10 Journal of the House of Delegates of the State of West Virginia (1865), pp. 26, 33, 37-38; (1866), pp.7-10; Journal of the Senate of the State of West Virginia, (1865), p. 27; (1866), p.31; Acts of the Legislature of the State of West Virginia (1865), pp. 37, 47-48; Hereinafter cited as House Journal, Senate Journal, and Acts of the Legislature. See also Talbot, "Negro Question in West Virginia," West virginia History, p. 19; and Ambler, "Disfranchisement in West Virginia," Yale Review, p. 41; Gerofsky, "Reconstruction in West Virginia," West Virginia History, p. 302; Parker, The Formation of the State of West Virginia, pp. 77-87. James Ferguson was also the author of the Voter's Test-oath Bill, and later declared upon the introduction of the measure, "I do not want the rebels to have any share in West Virginia was a child, if not a stepchild, of the Civil War and Reconstruction. Although the war had little affected the region, it created the conditions which enabled residents west of the Appalachians to form the new state. That portion of Virginia now known as West Virginia had initially been part of the Confederacy, and when residents became the first formally to secede from the Confederacy, it also became the first Southern state to abolish slavery, at least partially of its own resolve.
For mountaineers who resided west of the Appalachians, Reconstruction commenced in April 1861, when an assembly of spirited Unionists gathered in Wheeling annulled Virginia's ordinance of secession, formed the Reorganized Government of Virginia, and chose Francis H. Pierpont, a railroad attorney, as the state's lawful Union War governor. By June 1863, Arthur I. Boreman succeeded Pierpont as governor and West Virginia was recognized as a separate Union state, under the federal legislative condition that it abolish slavery. West Virginians then ratified a legislative referendum that accepted a measure whereby all blacks born after July 4, 1863, would be free. In January 1864, Frederick Douglass, delivering an address entitled "The Mission of the War," stated emphatically that "slavery . . . [had been] stunned nearly to death in Western Virginia."(1) At the close of the Civil War, complete emancipation had been established.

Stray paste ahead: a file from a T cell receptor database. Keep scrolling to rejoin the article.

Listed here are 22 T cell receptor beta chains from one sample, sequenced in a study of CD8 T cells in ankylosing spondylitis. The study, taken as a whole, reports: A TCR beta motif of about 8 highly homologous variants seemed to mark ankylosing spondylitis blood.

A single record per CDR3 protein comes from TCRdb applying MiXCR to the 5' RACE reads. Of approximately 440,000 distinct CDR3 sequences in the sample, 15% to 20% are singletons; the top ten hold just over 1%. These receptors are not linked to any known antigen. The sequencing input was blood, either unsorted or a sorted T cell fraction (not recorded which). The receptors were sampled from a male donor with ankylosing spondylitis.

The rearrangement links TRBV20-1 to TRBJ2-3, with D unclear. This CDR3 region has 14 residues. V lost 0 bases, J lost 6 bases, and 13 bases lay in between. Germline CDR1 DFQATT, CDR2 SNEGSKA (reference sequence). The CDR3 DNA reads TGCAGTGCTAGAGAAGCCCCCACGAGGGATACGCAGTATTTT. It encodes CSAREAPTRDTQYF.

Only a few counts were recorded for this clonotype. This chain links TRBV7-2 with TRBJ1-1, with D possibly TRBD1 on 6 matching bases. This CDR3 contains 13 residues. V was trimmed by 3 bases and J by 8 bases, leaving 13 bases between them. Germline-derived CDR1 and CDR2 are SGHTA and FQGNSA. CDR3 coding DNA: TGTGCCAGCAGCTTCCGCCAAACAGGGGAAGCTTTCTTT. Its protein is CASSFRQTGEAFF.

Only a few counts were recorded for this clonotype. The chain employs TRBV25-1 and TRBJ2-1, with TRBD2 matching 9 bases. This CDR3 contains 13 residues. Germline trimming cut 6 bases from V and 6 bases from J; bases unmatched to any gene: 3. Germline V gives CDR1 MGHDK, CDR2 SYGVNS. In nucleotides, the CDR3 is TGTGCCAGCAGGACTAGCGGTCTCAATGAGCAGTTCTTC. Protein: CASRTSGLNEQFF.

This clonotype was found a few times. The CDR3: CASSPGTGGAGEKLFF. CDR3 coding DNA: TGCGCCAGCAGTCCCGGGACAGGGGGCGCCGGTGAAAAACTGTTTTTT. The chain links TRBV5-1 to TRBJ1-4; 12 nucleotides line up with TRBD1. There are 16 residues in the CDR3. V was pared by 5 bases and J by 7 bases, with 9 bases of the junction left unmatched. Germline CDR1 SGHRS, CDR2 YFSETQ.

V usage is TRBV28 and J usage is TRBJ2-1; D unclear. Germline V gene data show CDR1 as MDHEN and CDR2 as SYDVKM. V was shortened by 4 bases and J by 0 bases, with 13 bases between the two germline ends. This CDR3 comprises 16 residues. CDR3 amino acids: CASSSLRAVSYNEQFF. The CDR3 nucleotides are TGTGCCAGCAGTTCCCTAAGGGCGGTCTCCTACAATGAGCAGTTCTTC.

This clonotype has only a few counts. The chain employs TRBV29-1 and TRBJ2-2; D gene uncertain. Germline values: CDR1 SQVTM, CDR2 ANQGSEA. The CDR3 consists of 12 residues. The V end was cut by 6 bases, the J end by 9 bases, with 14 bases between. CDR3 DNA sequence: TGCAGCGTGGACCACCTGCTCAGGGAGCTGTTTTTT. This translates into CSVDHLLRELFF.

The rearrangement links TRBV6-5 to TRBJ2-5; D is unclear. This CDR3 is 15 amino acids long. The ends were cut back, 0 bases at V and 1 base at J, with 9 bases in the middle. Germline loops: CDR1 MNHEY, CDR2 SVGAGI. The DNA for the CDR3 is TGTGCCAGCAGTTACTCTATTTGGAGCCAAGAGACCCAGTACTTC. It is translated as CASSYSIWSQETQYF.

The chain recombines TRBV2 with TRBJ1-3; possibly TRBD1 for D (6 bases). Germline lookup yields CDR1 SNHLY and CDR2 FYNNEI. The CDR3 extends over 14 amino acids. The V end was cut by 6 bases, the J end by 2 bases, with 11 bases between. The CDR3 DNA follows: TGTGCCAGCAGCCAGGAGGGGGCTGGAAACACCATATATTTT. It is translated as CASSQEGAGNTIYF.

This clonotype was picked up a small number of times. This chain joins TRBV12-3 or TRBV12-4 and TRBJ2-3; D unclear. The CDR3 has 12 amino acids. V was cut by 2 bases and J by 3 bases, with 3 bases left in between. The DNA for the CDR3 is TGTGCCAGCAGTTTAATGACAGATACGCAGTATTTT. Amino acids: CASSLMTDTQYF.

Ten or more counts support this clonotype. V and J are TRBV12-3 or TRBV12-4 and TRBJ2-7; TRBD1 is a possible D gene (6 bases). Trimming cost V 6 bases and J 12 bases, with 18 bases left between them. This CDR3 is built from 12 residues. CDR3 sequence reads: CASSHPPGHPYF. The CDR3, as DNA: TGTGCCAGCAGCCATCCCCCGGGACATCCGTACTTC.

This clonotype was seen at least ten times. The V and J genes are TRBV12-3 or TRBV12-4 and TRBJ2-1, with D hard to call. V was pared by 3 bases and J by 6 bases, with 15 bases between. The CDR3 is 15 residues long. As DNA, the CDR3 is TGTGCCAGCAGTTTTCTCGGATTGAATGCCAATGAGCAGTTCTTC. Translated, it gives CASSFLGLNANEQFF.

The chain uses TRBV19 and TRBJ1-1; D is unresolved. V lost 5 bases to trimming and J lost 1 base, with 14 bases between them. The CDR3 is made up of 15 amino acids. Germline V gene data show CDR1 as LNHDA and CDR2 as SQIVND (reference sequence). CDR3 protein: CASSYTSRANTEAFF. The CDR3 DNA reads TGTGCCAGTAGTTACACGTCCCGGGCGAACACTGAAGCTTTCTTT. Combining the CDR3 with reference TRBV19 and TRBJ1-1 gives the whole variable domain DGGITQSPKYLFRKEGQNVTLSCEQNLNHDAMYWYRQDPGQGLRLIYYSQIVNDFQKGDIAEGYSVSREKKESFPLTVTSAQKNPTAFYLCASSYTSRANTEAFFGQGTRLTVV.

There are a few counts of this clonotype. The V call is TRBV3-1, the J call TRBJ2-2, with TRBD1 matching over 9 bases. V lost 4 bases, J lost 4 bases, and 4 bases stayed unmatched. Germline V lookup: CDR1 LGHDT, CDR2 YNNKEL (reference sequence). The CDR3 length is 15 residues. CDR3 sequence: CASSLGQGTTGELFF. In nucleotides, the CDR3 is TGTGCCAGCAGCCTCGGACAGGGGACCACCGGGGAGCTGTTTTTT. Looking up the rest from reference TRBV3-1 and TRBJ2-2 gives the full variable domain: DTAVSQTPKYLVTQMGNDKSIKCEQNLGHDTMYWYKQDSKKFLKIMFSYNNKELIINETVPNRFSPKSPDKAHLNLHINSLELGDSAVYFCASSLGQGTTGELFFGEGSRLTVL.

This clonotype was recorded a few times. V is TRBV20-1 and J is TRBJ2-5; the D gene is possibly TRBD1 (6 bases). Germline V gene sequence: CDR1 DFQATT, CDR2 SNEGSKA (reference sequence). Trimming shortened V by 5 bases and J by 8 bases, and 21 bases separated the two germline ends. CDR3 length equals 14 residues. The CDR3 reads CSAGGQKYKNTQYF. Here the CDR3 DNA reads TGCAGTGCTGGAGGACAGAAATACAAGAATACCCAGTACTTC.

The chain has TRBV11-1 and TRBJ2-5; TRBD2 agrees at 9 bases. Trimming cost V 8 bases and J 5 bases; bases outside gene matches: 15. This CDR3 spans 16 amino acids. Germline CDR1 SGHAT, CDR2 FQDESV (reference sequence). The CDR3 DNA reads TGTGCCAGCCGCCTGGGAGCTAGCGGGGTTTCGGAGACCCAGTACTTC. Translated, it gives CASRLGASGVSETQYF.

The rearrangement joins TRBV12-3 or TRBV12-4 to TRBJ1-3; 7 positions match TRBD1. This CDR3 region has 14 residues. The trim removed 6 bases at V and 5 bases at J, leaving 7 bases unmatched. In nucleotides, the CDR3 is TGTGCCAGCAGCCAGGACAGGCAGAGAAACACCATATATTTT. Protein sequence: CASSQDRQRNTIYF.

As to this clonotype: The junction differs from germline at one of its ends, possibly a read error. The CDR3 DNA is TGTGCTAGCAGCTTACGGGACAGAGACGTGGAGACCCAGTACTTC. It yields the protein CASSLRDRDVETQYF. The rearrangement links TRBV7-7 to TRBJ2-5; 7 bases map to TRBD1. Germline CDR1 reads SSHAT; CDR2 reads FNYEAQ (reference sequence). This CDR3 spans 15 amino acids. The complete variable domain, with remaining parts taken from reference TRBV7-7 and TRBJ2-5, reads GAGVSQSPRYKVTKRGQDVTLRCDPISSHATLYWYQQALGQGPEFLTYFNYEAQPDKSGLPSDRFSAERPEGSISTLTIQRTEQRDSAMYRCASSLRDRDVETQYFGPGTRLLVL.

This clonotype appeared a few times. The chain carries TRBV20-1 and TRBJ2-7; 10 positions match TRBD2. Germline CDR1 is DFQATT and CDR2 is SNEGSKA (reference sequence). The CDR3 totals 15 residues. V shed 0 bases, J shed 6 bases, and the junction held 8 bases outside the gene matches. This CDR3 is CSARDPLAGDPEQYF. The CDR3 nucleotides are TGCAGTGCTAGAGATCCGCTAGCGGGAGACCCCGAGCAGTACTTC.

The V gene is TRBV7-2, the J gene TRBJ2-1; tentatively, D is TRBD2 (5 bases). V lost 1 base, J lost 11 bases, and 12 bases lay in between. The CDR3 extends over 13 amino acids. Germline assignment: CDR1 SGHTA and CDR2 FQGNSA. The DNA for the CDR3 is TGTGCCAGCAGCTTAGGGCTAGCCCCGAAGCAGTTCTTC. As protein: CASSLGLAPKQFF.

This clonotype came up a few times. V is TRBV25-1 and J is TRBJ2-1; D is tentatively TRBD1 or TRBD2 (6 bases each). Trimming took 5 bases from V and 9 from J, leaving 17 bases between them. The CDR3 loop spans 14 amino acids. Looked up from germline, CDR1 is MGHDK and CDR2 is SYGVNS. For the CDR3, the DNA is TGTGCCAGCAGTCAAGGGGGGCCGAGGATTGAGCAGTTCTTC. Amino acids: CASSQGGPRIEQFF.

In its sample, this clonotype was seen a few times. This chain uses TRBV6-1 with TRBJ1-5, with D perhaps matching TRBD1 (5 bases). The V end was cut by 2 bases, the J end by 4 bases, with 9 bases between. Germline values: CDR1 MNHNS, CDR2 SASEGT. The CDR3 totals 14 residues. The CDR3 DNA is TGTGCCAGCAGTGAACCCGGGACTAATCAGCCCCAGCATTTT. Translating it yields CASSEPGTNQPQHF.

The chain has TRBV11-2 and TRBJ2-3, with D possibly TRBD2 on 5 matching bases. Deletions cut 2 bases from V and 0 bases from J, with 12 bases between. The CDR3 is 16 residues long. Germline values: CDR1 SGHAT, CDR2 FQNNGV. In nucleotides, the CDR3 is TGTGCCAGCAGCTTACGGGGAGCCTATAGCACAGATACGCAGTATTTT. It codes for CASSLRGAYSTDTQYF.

The founding of West Virginia reflected the fruition of more than fifty years of sectional strife in Virginia by crystallizing deep-rooted sectional tensions within the Old Dominion and by overthrowing the western region's own antebellum elite, which had generally supported secession. Secretary of Treasury Salmon P. Chase commented at the time that it was "well known that for many years the people of West Virginia have desired separation on good and substantial grounds." To relieve, among some politicians, the apprehension regarding the constitutionality of dividing a state Chase added, "The case of West Virginia will form no evil precedent." He concluded by saying that the formation of West Virginia would not inspire the national government "to break up or impair the integrity of the States."(2)
Statehood brought leaders of competing local elites to the fore, who guided the creation of West Virginia and directed its government through the Civil War and Reconstruction era. With the exception of William E. Stevenson, Republicans were few in western Virginia during statehood. The political leadership was composed primarily of former Whigs, such as Waitman T. Willey of Monongalia County and Democrats William G. Brown of Preston County, Jacob Blair of Parkersburg, and Kellian V. Whaley of Mason County, who were loyal to the federal government. These leaders enacted long-demanded democratic reforms including "free public education, the secret ballot, annual elections, changes in the structure of local government," and tied the accountability of public office to the people by making state and county offices elective. A coalition of groups who had opposed tidewater domination and who for decades aversely tolerated the domination of conservative, slaveholding, aristocratic Virginians created the Mountain state. …